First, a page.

The regulars from these bars will often hold barbeques, or go to the beach, or go to an onsen together, etc. They are usually a small community of friends knit around the owner of the bar, and can have very different communities age-wise and interest-wise. I recommend trying to search these ones out. Asking local Japanese people where they drink will likely lead you to one of these places, though if you just ask for a bar they will point you to a foreign bar at first.
The last type of bar is what I'd call a fancy bar. They focus around good liquor and properly mixed cocktails. Usually they are pricier than other types of bars, often have a charge just to sit down, and are a lot mellower than the other types of drinking establishments. Think of them like the bar at a fancy hotel as far as style, only a bit darker and most likely smaller.
These bars usually have a much older clientele (over 40) and strike me as a holdover from the bubble era where people had money to burn, and just never left. They usually have a charge to sit down, but make truly great cocktails. If you are a whiskey-lover, these may be the place for you too, as they often have a wide variety. I usually find these hidden on upper floors of buildings, or tucked away on side streets off the beaten path. If you ask for a shot bar or cocktail bar from someone aged 40+, they should be able to point you in the general direction.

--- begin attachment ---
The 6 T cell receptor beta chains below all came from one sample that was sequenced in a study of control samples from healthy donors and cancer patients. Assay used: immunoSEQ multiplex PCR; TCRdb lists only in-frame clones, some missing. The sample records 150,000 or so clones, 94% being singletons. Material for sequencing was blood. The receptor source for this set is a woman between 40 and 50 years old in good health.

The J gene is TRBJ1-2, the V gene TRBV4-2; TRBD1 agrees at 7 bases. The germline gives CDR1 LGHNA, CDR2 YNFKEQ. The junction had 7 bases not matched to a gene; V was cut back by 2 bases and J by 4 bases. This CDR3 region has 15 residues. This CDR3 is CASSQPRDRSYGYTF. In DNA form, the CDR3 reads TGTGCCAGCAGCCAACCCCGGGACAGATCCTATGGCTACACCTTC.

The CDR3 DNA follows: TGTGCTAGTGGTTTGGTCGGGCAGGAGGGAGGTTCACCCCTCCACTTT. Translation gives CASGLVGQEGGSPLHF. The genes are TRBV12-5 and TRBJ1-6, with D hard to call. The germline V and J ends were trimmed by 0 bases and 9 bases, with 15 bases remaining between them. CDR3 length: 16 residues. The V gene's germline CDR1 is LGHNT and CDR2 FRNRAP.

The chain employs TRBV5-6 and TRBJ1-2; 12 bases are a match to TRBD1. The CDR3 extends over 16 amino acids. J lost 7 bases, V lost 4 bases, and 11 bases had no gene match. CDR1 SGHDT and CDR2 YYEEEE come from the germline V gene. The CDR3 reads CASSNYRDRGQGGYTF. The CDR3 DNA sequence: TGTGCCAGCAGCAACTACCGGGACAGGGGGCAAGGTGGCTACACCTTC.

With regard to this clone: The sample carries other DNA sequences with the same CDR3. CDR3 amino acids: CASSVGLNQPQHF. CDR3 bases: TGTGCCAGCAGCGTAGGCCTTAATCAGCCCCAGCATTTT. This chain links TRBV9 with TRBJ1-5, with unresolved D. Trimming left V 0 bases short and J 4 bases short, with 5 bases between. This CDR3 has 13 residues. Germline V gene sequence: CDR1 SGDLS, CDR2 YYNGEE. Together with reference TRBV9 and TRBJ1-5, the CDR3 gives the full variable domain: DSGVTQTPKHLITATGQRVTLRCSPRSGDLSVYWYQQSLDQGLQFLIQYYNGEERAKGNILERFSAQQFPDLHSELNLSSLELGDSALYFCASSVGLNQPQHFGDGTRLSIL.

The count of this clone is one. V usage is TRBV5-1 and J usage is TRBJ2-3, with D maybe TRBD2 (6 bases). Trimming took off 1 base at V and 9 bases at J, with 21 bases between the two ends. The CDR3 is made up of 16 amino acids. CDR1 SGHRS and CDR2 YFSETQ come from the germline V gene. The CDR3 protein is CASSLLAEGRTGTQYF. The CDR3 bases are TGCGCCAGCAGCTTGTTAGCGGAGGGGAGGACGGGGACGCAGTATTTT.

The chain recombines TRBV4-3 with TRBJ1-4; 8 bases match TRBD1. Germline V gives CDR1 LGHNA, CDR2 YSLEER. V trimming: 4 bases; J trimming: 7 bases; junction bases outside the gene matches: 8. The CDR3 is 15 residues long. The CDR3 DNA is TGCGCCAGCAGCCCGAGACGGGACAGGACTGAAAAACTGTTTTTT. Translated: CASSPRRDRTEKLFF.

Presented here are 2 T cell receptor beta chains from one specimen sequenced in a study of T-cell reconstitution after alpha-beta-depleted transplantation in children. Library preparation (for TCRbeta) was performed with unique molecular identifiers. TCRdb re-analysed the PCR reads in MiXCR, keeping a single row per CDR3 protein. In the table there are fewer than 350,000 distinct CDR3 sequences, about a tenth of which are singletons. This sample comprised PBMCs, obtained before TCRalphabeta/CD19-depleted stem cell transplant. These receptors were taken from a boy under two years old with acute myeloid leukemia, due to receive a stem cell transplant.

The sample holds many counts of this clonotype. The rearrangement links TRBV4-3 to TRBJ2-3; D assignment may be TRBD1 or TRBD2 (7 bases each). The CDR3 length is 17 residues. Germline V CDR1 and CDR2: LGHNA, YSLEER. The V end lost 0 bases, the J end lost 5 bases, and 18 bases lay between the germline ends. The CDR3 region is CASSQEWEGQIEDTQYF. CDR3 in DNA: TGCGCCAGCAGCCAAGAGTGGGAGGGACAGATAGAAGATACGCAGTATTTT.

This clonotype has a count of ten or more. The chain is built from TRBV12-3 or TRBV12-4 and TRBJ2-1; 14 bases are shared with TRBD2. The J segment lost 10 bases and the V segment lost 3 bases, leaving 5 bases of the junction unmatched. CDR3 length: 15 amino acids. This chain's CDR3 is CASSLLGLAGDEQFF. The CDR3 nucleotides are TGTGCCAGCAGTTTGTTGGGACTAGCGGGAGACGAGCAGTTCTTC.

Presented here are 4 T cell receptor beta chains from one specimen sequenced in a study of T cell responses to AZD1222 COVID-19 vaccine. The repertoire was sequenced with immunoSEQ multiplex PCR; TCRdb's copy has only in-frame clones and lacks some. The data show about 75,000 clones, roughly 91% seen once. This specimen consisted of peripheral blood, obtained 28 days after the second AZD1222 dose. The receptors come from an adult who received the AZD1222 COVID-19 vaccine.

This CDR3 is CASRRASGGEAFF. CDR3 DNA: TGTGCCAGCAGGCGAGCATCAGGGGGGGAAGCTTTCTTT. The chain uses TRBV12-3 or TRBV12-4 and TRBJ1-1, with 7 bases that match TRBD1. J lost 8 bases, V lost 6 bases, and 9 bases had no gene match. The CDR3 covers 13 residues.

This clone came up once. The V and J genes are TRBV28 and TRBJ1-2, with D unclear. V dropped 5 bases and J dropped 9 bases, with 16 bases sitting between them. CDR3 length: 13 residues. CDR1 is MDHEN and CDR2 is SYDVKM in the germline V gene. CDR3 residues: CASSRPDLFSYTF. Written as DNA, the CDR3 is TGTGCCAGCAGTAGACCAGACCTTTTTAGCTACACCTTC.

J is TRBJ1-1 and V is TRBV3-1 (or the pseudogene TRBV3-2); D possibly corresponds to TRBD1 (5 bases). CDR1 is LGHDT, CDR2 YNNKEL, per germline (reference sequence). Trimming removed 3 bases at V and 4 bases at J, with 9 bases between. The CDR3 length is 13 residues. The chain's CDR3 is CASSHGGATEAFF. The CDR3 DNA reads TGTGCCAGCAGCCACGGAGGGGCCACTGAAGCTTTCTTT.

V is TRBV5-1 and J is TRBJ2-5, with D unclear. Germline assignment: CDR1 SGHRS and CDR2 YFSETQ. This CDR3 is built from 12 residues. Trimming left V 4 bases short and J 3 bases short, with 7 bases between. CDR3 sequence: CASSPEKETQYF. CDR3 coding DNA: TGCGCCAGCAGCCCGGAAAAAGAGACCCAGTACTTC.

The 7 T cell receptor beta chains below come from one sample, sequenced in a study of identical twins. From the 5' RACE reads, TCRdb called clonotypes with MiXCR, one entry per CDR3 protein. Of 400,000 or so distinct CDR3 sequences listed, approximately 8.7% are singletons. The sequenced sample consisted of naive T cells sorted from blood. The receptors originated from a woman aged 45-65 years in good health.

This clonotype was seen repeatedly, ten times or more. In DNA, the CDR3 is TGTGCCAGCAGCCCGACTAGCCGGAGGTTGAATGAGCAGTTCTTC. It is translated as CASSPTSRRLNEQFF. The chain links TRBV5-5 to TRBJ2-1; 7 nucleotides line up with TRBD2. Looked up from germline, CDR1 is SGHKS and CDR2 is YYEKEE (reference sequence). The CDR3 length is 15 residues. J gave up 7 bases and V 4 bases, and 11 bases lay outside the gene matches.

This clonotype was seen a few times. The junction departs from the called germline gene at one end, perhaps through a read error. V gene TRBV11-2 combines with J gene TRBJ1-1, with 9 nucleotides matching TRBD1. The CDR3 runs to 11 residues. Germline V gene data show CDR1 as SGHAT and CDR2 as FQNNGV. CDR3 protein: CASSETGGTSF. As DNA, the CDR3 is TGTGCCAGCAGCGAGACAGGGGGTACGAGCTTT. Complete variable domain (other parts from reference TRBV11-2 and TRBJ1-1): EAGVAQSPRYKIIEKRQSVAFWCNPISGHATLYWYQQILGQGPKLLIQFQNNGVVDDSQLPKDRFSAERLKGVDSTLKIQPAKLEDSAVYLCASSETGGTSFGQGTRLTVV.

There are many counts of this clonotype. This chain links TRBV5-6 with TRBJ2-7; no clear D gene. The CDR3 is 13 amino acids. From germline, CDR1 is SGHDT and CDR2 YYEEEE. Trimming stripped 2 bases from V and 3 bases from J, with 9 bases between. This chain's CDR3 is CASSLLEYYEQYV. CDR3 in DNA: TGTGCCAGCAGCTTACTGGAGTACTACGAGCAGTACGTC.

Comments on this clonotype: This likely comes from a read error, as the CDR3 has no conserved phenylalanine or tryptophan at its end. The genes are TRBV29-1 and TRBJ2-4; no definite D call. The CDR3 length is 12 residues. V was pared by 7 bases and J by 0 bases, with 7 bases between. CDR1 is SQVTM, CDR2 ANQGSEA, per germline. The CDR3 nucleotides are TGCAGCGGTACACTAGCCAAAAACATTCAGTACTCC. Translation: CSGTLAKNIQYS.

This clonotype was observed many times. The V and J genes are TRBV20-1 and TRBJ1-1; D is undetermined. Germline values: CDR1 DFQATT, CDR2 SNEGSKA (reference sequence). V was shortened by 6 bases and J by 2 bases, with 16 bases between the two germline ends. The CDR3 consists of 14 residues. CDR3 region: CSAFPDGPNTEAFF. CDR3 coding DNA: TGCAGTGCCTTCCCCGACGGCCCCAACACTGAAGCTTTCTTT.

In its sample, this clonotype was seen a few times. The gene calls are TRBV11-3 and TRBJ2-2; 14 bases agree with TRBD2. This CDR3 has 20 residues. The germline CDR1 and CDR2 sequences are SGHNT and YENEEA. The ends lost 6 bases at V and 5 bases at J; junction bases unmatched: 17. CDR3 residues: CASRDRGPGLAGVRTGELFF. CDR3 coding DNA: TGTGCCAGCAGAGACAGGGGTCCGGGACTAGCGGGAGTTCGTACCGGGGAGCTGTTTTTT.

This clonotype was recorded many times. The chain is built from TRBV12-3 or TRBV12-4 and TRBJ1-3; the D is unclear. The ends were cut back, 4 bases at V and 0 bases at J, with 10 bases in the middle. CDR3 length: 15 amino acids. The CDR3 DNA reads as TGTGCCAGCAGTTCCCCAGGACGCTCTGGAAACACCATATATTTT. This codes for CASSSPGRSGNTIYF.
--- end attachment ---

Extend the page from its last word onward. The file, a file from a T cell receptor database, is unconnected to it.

General Tips for Finding Bars/Bar Culture
When you're wandering down a street near the center of a city, and see a sign that lists a price for beer at the top something like this:
You've probably found a bar. Personally at this point I feel no shame in walking in to any establishment, taking a look, and then always asking if there's a charge (「チャージありますか？ Chaaji arimasuka?」). Many bars (depending on region) will charge you just to sit down, or give you a small bit of food in exchange for the charge. If it looks good, and the charge is okay with you, then go ahead and sit down and chat for a bit. Otherwise just give a smile and a nod and walk out. No harm no foul.
When you do sit down with someone who is actually interested in speaking with you (and not just feigning interest to be polite), ask them to show you to another bar. And then you know where to start your adventures the next night. Even if the bar is quiet or nobody is interested in going to another place, the bartenders are usually happy to mark on your map the location of other nearby bars, or recommend general areas to wander.
The one major difference in bar culture is that capacity is limited by the number of seats in most food and cocktail bars. Do not expect to be allowed in if there are no seats open, even if you are willing to stand.
Especially in what I categorized as 'Food Bars', if you go several nights during a couple week span, they will probably remember you even if you show up a couple years later. There is a strong community feel to most local bars that isn't present in a lot of the foreign bars, because the staff doesn't change and the regulars are regular.
Best of luck, and if you tell me what city you're going to I can probably dig you up some places to start your search.